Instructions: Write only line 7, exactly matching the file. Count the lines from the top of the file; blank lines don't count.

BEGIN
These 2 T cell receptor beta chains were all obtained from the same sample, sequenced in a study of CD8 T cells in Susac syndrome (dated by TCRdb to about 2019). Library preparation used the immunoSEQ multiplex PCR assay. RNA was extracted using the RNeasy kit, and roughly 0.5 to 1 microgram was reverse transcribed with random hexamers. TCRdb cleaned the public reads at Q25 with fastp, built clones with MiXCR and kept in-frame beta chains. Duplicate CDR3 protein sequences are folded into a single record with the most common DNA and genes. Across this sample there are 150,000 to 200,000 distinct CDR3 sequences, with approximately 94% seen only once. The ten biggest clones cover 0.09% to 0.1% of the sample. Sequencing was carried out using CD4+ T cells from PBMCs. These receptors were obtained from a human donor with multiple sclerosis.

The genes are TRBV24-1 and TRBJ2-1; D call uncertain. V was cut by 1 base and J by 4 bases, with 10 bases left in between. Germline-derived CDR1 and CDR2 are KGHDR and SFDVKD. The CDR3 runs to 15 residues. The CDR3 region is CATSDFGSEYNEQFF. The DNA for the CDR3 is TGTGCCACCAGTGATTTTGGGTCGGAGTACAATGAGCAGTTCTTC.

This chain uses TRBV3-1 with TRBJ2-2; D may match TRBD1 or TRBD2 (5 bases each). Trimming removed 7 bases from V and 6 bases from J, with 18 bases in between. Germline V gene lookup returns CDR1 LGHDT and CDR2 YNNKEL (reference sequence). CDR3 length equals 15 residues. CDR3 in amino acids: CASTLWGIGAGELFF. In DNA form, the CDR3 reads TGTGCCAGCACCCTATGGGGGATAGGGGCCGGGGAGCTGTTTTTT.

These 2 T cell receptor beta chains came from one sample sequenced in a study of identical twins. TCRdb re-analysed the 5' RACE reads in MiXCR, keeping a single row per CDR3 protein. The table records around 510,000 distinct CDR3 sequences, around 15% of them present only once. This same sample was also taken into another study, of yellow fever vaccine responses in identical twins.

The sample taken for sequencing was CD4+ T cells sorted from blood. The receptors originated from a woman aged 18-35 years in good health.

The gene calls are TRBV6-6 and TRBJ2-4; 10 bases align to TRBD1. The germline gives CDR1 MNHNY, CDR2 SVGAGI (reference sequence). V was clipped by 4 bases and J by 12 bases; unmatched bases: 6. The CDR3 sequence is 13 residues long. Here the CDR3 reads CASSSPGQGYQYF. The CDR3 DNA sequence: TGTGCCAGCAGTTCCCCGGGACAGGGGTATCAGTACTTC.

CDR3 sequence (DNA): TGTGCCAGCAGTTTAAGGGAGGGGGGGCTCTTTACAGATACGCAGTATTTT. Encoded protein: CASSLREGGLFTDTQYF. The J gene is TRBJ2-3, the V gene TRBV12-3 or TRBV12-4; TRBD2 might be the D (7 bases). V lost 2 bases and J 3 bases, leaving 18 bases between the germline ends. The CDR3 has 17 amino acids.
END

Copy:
CDR3 sequence (DNA): TGTGCCAGCAGTTTAAGGGAGGGGGGGCTCTTTACAGATACGCAGTATTTT. Encoded protein: CASSLREGGLFTDTQYF. The J gene is TRBJ2-3, the V gene TRBV12-3 or TRBV12-4; TRBD2 might be the D (7 bases). V lost 2 bases and J 3 bases, leaving 18 bases between the germline ends. The CDR3 has 17 amino acids.